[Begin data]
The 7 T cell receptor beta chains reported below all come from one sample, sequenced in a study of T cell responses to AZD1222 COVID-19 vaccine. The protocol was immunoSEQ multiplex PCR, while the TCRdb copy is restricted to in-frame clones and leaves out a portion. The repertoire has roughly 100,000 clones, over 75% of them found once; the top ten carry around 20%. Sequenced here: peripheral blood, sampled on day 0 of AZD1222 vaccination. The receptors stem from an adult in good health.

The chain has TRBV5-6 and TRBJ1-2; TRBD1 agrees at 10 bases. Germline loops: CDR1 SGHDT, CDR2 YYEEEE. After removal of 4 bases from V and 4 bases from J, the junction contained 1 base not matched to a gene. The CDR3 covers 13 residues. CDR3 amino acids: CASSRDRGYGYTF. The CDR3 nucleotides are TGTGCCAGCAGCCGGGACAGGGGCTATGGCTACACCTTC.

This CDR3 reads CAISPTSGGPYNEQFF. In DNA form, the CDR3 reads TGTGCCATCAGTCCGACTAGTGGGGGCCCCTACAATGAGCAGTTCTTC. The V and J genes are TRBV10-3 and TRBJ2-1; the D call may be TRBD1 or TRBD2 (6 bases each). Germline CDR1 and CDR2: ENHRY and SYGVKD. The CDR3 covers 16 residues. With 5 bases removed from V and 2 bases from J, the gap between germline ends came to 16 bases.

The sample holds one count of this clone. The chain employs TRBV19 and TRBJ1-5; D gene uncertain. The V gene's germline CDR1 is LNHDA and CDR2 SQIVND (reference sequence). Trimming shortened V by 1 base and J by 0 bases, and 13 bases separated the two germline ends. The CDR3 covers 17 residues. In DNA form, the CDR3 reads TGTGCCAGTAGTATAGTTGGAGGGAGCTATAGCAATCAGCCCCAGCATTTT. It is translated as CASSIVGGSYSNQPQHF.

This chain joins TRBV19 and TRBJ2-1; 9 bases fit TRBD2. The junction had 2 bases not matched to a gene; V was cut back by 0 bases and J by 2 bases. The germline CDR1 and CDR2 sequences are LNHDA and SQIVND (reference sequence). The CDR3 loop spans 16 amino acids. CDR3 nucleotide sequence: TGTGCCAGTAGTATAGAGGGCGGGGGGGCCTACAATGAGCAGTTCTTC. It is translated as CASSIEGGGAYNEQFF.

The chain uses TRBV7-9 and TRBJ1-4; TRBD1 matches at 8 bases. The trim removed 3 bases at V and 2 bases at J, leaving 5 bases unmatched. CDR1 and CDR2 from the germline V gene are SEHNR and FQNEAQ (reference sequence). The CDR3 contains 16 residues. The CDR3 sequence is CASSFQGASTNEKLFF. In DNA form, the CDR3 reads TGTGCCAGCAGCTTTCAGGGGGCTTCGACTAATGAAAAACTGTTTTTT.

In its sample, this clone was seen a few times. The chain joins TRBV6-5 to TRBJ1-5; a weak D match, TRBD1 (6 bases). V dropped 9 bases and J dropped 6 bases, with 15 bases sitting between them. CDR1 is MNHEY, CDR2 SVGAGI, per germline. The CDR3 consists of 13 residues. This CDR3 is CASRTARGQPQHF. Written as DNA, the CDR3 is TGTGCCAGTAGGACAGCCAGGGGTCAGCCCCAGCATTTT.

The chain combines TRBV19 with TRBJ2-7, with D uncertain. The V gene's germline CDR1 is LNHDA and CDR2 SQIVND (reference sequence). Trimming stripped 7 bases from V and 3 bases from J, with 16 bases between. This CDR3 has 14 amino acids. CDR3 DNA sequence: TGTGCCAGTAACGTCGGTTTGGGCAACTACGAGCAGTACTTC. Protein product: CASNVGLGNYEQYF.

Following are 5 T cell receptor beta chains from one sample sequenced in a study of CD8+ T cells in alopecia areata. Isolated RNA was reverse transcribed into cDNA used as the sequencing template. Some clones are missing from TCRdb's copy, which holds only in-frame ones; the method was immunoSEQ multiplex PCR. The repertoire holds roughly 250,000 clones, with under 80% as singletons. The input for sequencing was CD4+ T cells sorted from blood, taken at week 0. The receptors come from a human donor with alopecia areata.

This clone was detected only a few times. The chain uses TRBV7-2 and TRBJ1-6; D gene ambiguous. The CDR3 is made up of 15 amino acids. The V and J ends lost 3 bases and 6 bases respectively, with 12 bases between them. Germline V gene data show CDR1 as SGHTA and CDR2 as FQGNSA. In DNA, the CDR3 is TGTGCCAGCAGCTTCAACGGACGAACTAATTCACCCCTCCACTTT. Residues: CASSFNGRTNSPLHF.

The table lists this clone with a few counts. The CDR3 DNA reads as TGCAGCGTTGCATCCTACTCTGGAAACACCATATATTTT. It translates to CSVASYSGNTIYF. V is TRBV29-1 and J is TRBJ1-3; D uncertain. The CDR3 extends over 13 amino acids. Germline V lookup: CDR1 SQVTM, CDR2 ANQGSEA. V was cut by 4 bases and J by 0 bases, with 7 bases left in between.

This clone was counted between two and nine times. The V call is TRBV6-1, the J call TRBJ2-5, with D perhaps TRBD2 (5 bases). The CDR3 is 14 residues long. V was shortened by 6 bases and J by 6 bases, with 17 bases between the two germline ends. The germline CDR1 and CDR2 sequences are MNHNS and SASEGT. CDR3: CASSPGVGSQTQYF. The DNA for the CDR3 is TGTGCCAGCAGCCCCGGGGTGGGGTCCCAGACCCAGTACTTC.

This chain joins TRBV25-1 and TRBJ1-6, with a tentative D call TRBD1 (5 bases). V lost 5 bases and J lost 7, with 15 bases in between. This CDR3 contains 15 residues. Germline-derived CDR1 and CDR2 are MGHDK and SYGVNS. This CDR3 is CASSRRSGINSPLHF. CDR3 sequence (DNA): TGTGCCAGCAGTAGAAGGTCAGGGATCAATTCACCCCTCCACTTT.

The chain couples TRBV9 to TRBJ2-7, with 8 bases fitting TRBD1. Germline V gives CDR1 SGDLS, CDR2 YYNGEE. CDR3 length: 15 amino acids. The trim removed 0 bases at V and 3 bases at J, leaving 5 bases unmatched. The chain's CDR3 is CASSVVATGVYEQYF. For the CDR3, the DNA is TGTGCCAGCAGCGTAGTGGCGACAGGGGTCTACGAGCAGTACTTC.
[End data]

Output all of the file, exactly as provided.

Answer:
The 7 T cell receptor beta chains reported below all come from one sample, sequenced in a study of T cell responses to AZD1222 COVID-19 vaccine. The protocol was immunoSEQ multiplex PCR, while the TCRdb copy is restricted to in-frame clones and leaves out a portion. The repertoire has roughly 100,000 clones, over 75% of them found once; the top ten carry around 20%. Sequenced here: peripheral blood, sampled on day 0 of AZD1222 vaccination. The receptors stem from an adult in good health.

The chain has TRBV5-6 and TRBJ1-2; TRBD1 agrees at 10 bases. Germline loops: CDR1 SGHDT, CDR2 YYEEEE. After removal of 4 bases from V and 4 bases from J, the junction contained 1 base not matched to a gene. The CDR3 covers 13 residues. CDR3 amino acids: CASSRDRGYGYTF. The CDR3 nucleotides are TGTGCCAGCAGCCGGGACAGGGGCTATGGCTACACCTTC.

This CDR3 reads CAISPTSGGPYNEQFF. In DNA form, the CDR3 reads TGTGCCATCAGTCCGACTAGTGGGGGCCCCTACAATGAGCAGTTCTTC. The V and J genes are TRBV10-3 and TRBJ2-1; the D call may be TRBD1 or TRBD2 (6 bases each). Germline CDR1 and CDR2: ENHRY and SYGVKD. The CDR3 covers 16 residues. With 5 bases removed from V and 2 bases from J, the gap between germline ends came to 16 bases.

The sample holds one count of this clone. The chain employs TRBV19 and TRBJ1-5; D gene uncertain. The V gene's germline CDR1 is LNHDA and CDR2 SQIVND (reference sequence). Trimming shortened V by 1 base and J by 0 bases, and 13 bases separated the two germline ends. The CDR3 covers 17 residues. In DNA form, the CDR3 reads TGTGCCAGTAGTATAGTTGGAGGGAGCTATAGCAATCAGCCCCAGCATTTT. It is translated as CASSIVGGSYSNQPQHF.

This chain joins TRBV19 and TRBJ2-1; 9 bases fit TRBD2. The junction had 2 bases not matched to a gene; V was cut back by 0 bases and J by 2 bases. The germline CDR1 and CDR2 sequences are LNHDA and SQIVND (reference sequence). The CDR3 loop spans 16 amino acids. CDR3 nucleotide sequence: TGTGCCAGTAGTATAGAGGGCGGGGGGGCCTACAATGAGCAGTTCTTC. It is translated as CASSIEGGGAYNEQFF.

The chain uses TRBV7-9 and TRBJ1-4; TRBD1 matches at 8 bases. The trim removed 3 bases at V and 2 bases at J, leaving 5 bases unmatched. CDR1 and CDR2 from the germline V gene are SEHNR and FQNEAQ (reference sequence). The CDR3 contains 16 residues. The CDR3 sequence is CASSFQGASTNEKLFF. In DNA form, the CDR3 reads TGTGCCAGCAGCTTTCAGGGGGCTTCGACTAATGAAAAACTGTTTTTT.

In its sample, this clone was seen a few times. The chain joins TRBV6-5 to TRBJ1-5; a weak D match, TRBD1 (6 bases). V dropped 9 bases and J dropped 6 bases, with 15 bases sitting between them. CDR1 is MNHEY, CDR2 SVGAGI, per germline. The CDR3 consists of 13 residues. This CDR3 is CASRTARGQPQHF. Written as DNA, the CDR3 is TGTGCCAGTAGGACAGCCAGGGGTCAGCCCCAGCATTTT.

The chain combines TRBV19 with TRBJ2-7, with D uncertain. The V gene's germline CDR1 is LNHDA and CDR2 SQIVND (reference sequence). Trimming stripped 7 bases from V and 3 bases from J, with 16 bases between. This CDR3 has 14 amino acids. CDR3 DNA sequence: TGTGCCAGTAACGTCGGTTTGGGCAACTACGAGCAGTACTTC. Protein product: CASNVGLGNYEQYF.

Following are 5 T cell receptor beta chains from one sample sequenced in a study of CD8+ T cells in alopecia areata. Isolated RNA was reverse transcribed into cDNA used as the sequencing template. Some clones are missing from TCRdb's copy, which holds only in-frame ones; the method was immunoSEQ multiplex PCR. The repertoire holds roughly 250,000 clones, with under 80% as singletons. The input for sequencing was CD4+ T cells sorted from blood, taken at week 0. The receptors come from a human donor with alopecia areata.

This clone was detected only a few times. The chain uses TRBV7-2 and TRBJ1-6; D gene ambiguous. The CDR3 is made up of 15 amino acids. The V and J ends lost 3 bases and 6 bases respectively, with 12 bases between them. Germline V gene data show CDR1 as SGHTA and CDR2 as FQGNSA. In DNA, the CDR3 is TGTGCCAGCAGCTTCAACGGACGAACTAATTCACCCCTCCACTTT. Residues: CASSFNGRTNSPLHF.

The table lists this clone with a few counts. The CDR3 DNA reads as TGCAGCGTTGCATCCTACTCTGGAAACACCATATATTTT. It translates to CSVASYSGNTIYF. V is TRBV29-1 and J is TRBJ1-3; D uncertain. The CDR3 extends over 13 amino acids. Germline V lookup: CDR1 SQVTM, CDR2 ANQGSEA. V was cut by 4 bases and J by 0 bases, with 7 bases left in between.

This clone was counted between two and nine times. The V call is TRBV6-1, the J call TRBJ2-5, with D perhaps TRBD2 (5 bases). The CDR3 is 14 residues long. V was shortened by 6 bases and J by 6 bases, with 17 bases between the two germline ends. The germline CDR1 and CDR2 sequences are MNHNS and SASEGT. CDR3: CASSPGVGSQTQYF. The DNA for the CDR3 is TGTGCCAGCAGCCCCGGGGTGGGGTCCCAGACCCAGTACTTC.

This chain joins TRBV25-1 and TRBJ1-6, with a tentative D call TRBD1 (5 bases). V lost 5 bases and J lost 7, with 15 bases in between. This CDR3 contains 15 residues. Germline-derived CDR1 and CDR2 are MGHDK and SYGVNS. This CDR3 is CASSRRSGINSPLHF. CDR3 sequence (DNA): TGTGCCAGCAGTAGAAGGTCAGGGATCAATTCACCCCTCCACTTT.

The chain couples TRBV9 to TRBJ2-7, with 8 bases fitting TRBD1. Germline V gives CDR1 SGDLS, CDR2 YYNGEE. CDR3 length: 15 amino acids. The trim removed 0 bases at V and 3 bases at J, leaving 5 bases unmatched. The chain's CDR3 is CASSVVATGVYEQYF. For the CDR3, the DNA is TGTGCCAGCAGCGTAGTGGCGACAGGGGTCTACGAGCAGTACTTC.